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Giardia, which causes a condition called giardiasis, is a parasite infection that affects the intestinal tract of cats, dogs, and even humans. The parasite is passed from one animal to another in the form of a hard-shelled cyst via fecal matter or contaminated food, water, and surfaces. This shell allows the parasite to live outside of the body for a long period of time, and it also makes it harder to kill. Once ingested, the cysts break open and the parasite is released, and more cysts are released through feces.
Giardiasis isn’t usually a life-threatening infection, but it’s not pleasant to endure. For that reason, it’s important to take careful preventative measures to ensure your pet doesn’t become infected. If they do become infected with giardia, then swiftly eradicating the parasite while treating the symptoms is important for their health, comfort, and to stop it from spreading further.
Giardia Causes & Prevention
Any time your pet comes into contact with feces or standing water that contain the giardia parasite, they have a chance of contracting it. Typically, it’s passed inadvertently via a contaminated surface, stepping in or ingesting contaminated feces, or when using a litter box that’s shared with an infected cat.
Chances of becoming infected with giardia increase in unclean or cramped spaces, specifically in poorly-kept animal shelters, breeding facilities, and puppy mills. To prevent your pet from giardia, it’s important to keep their living space clean and to cut off interaction with an infected (even if it’s only suspected) animal.
Common Giardia Symptoms
The biggest indicator that your cat or dog has been infected with giardia is if they have soft or watery stools, mucous in their stools, or diarrhea. Additionally, giardia can make their feces smell worse than it otherwise would, is often tinged green or yellow, and may sometimes contain blood. These abnormal bowel movements may be inconsistent. Other symptoms of giardia include fever, lethargy, vomiting, abdominal sensitivity, dehydration, weight loss, and general malaise.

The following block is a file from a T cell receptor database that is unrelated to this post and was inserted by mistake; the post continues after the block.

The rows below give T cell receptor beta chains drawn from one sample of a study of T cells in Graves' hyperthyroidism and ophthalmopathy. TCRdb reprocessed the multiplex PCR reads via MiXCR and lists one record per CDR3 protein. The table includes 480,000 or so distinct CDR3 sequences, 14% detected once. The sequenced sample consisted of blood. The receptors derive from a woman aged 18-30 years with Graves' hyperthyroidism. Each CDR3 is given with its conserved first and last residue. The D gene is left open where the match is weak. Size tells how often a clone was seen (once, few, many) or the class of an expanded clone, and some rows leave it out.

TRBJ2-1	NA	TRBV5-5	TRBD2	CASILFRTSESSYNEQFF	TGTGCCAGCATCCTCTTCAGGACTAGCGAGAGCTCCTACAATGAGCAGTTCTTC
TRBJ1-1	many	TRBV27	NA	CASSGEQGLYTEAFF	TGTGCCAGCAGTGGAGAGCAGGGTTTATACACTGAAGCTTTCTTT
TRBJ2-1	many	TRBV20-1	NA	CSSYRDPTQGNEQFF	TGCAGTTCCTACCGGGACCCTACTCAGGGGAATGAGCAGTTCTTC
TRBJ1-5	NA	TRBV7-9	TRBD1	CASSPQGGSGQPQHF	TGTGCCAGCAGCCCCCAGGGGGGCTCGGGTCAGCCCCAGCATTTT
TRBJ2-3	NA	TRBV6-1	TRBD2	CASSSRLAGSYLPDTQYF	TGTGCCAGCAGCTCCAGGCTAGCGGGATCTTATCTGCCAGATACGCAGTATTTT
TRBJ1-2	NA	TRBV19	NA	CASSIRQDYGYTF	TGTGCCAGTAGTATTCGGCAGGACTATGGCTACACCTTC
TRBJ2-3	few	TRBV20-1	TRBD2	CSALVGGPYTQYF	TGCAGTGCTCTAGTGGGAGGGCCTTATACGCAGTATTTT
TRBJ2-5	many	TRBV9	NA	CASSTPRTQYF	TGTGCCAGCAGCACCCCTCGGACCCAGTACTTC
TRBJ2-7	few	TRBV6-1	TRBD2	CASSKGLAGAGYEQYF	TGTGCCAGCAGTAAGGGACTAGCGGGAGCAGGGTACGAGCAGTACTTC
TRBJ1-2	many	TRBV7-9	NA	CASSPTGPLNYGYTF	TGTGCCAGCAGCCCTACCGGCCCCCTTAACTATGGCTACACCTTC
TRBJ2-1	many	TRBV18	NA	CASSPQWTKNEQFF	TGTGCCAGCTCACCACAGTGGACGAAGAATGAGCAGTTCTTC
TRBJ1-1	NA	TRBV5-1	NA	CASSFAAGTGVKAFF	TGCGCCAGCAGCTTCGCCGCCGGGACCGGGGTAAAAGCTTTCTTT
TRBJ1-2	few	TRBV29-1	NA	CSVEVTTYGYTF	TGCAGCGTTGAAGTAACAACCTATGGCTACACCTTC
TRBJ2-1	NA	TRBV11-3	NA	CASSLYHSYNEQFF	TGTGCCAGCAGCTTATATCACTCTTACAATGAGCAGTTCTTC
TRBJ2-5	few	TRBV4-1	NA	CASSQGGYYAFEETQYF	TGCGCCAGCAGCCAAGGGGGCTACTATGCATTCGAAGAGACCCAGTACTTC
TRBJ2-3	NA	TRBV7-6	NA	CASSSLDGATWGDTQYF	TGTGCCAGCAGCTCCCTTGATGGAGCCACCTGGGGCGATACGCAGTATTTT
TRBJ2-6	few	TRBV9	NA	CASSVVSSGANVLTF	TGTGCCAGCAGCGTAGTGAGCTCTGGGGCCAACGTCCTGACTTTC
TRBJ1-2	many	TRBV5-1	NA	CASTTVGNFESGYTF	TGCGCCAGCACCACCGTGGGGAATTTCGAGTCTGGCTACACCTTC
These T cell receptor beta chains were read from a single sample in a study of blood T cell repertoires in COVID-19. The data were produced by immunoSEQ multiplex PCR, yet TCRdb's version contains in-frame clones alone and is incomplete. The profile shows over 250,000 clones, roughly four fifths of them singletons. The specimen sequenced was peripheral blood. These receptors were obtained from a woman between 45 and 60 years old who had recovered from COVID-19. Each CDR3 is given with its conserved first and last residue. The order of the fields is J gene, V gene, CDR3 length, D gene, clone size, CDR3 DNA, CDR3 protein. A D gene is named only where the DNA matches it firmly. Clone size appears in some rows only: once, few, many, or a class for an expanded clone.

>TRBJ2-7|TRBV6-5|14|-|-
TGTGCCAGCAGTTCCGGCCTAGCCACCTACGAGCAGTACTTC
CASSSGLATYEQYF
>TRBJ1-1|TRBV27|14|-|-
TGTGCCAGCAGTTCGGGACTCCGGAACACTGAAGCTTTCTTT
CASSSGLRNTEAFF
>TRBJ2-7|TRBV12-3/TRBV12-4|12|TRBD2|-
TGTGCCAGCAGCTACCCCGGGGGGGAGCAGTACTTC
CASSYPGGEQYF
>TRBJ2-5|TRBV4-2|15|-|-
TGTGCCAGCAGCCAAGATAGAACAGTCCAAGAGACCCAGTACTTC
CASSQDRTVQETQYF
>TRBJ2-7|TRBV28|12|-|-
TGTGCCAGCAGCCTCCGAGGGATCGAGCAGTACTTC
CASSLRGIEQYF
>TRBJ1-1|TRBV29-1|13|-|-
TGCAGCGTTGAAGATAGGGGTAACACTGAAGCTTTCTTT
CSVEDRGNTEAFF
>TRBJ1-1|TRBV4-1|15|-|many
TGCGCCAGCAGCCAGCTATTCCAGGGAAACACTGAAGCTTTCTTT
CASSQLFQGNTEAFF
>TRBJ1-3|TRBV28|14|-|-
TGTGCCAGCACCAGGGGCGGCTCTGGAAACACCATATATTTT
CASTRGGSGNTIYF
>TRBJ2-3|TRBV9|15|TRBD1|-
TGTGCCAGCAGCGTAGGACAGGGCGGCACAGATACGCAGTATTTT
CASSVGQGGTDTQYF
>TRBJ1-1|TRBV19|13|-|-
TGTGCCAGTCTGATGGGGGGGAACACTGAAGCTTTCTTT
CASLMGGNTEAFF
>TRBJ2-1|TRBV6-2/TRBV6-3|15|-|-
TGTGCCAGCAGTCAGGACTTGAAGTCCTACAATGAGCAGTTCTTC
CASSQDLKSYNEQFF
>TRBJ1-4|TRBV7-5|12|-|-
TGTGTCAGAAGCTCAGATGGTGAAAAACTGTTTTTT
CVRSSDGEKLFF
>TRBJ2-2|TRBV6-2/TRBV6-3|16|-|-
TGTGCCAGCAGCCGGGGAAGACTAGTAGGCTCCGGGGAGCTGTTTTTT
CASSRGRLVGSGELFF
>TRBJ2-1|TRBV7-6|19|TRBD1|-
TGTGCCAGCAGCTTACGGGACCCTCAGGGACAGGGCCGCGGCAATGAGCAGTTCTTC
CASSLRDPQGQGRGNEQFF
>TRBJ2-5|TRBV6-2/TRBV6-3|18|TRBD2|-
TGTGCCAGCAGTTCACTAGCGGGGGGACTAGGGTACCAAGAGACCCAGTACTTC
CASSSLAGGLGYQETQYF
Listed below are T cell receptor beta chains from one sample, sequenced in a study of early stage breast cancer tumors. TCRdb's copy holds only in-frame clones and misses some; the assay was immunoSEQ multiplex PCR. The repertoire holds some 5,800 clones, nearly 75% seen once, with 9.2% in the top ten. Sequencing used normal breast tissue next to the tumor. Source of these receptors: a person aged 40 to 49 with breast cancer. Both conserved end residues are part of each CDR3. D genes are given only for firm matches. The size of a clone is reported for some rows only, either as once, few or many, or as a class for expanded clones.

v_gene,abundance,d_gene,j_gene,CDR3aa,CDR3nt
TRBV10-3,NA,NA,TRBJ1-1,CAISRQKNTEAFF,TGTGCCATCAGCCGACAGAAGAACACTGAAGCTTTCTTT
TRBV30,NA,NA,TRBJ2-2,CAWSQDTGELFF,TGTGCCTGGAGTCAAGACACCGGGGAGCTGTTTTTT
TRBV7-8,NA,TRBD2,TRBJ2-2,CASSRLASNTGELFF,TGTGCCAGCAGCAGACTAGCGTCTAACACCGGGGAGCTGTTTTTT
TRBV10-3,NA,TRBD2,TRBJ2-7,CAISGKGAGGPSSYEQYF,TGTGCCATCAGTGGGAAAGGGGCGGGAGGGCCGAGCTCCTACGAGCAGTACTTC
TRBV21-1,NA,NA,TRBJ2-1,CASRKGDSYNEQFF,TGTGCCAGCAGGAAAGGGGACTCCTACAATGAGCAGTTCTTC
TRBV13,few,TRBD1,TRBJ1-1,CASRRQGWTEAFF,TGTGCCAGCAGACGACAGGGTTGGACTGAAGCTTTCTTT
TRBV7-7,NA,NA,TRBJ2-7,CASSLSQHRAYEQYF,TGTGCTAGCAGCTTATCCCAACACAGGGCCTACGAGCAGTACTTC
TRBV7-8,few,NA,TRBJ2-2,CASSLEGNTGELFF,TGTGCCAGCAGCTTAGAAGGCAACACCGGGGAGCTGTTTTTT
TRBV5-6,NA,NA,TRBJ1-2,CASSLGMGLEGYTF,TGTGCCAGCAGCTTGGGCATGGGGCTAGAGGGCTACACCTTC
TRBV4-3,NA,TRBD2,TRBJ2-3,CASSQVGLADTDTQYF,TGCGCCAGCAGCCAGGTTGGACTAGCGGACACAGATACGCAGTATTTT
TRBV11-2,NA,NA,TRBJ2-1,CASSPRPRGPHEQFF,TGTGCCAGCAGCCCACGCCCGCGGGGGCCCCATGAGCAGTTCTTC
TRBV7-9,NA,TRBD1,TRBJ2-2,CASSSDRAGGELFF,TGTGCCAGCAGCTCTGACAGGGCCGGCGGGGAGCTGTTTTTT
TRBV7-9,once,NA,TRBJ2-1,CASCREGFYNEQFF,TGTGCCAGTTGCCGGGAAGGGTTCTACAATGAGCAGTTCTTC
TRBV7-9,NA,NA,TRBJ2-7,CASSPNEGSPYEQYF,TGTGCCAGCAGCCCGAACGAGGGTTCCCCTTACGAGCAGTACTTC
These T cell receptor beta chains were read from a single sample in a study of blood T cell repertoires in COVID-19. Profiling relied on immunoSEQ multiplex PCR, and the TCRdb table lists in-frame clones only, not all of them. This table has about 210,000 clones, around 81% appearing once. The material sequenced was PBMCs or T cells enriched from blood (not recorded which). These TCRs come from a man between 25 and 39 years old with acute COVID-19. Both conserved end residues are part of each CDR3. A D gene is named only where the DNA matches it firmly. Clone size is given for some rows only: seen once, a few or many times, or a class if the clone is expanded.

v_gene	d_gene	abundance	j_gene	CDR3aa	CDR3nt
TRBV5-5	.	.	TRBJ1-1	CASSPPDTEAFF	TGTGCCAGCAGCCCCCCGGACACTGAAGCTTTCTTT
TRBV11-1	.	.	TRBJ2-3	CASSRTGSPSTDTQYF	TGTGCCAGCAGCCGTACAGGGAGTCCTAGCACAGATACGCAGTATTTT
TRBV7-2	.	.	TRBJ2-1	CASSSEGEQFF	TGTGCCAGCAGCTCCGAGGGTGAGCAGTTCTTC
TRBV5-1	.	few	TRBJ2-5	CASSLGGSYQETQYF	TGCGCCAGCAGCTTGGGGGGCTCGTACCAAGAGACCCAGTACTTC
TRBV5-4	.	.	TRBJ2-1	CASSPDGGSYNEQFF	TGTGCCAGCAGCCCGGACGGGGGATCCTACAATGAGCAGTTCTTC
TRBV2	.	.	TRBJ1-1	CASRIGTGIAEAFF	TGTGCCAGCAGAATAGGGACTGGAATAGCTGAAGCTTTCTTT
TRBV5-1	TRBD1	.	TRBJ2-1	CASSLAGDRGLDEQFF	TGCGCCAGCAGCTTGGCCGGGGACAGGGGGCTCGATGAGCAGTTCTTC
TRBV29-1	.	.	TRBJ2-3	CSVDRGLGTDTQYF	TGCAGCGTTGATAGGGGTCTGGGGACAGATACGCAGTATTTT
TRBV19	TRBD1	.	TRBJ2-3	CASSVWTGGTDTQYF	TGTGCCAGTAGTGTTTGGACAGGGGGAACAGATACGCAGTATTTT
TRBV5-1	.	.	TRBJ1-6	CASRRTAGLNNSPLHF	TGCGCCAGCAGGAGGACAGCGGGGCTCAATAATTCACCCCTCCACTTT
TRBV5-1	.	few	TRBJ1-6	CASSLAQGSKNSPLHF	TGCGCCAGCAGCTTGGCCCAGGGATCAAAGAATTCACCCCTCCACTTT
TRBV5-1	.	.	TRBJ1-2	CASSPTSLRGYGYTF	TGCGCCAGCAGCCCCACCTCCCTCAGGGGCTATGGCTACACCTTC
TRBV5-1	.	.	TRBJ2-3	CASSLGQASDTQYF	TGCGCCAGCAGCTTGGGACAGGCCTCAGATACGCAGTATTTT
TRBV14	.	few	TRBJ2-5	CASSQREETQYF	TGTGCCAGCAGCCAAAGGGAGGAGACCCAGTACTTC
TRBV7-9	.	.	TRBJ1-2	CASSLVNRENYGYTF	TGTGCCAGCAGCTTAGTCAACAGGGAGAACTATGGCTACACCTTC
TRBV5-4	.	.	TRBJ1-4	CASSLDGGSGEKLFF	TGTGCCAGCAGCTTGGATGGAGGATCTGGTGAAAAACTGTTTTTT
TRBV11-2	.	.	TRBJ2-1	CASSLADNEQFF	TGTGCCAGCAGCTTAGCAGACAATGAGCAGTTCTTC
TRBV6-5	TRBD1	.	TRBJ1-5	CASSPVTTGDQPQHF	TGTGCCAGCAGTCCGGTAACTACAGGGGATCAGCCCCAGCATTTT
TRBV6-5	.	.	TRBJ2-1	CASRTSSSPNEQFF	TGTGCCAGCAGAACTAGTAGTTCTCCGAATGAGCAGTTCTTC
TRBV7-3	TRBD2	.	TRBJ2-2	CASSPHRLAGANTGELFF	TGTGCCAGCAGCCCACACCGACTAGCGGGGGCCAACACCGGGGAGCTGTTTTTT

It’s possible for your pet to be an asymptomatic carrier, which means that they have the parasite but do not exhibit or experience any signs of discomfort, pain, or general infection. If you have another pet in your home that is consistently getting the parasite and you can’t figure out why, it could be due to an asymptomatic pet. If you suspect your pet is an asymptomatic carrier, he or she should be treated in the same manner as one with symptoms would be.
How to Treat Giardia
While giardia isn’t considered a life-threatening infection, it ought to be treated promptly because vomiting and diarrhea can lead to dehydration which is serious. Not to mention, giardia is not comfortable or fun for your pet! If you suspect your pet has giardia, schedule an appointment at the veterinarian right away and be prepared to capture a stool sample. Your vet will take a physical assessment of your pet and will run tests on collected fecal matter to try to see if they giardia cysts are present.
It’s not always possible to concretely determine if your pet has giardia in-office because some tests are unclear, and because some tests must be sent to a laboratory for several days. It’s fairly common for your vet to make a presumptive diagnosis of giardia based off your pet’s current symptoms.
If diagnosed, your pet will likely be prescribed a round of antibiotics (common drugs are fenbendazole and metronidazole) that lasts for one to two weeks. One round of antibiotics is usually sufficient in killing the parasite. It’s also common for vets to prescribe treatments that help ease the side effects of giardia (like dehydration and discomfort).
A follow-up will likely be recommended to make sure your pet’s symptoms have cleared.
Can I Get Giardia From My Pet?
Though it’s possible, it’s not common for humans to contract giardia from their pet. This is because of how the giardia parasite is transferred from one animal to another (through feces), and because the parasite that affects dogs and cats isn’t usually the same parasite that affects humans. Still, it is important to treat your pet right away.
The content is not intended to be a substitute for professional veterinarian advice, diagnosis, or treatment. Always seek the advice of your veterinarian or other qualified health provider with any questions you may have regarding a medical diagnosis, condition, or treatment options.
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